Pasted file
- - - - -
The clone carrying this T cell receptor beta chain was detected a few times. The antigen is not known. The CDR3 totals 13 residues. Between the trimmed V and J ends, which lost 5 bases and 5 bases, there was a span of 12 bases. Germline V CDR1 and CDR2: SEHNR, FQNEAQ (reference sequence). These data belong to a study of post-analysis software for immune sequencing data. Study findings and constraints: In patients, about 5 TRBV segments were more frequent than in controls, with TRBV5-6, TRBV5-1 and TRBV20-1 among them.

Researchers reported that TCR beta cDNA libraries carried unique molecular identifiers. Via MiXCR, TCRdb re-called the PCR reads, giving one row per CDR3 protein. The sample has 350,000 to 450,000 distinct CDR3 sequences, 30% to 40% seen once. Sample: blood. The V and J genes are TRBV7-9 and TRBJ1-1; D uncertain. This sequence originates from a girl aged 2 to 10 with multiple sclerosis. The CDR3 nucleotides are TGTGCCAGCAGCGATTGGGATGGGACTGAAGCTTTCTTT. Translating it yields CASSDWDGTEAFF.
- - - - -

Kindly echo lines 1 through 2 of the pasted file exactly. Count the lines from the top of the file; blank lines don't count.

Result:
The clone carrying this T cell receptor beta chain was detected a few times. The antigen is not known. The CDR3 totals 13 residues. Between the trimmed V and J ends, which lost 5 bases and 5 bases, there was a span of 12 bases. Germline V CDR1 and CDR2: SEHNR, FQNEAQ (reference sequence). These data belong to a study of post-analysis software for immune sequencing data. Study findings and constraints: In patients, about 5 TRBV segments were more frequent than in controls, with TRBV5-6, TRBV5-1 and TRBV20-1 among them.

Researchers reported that TCR beta cDNA libraries carried unique molecular identifiers. Via MiXCR, TCRdb re-called the PCR reads, giving one row per CDR3 protein. The sample has 350,000 to 450,000 distinct CDR3 sequences, 30% to 40% seen once. Sample: blood. The V and J genes are TRBV7-9 and TRBJ1-1; D uncertain. This sequence originates from a girl aged 2 to 10 with multiple sclerosis. The CDR3 nucleotides are TGTGCCAGCAGCGATTGGGATGGGACTGAAGCTTTCTTT. Translating it yields CASSDWDGTEAFF.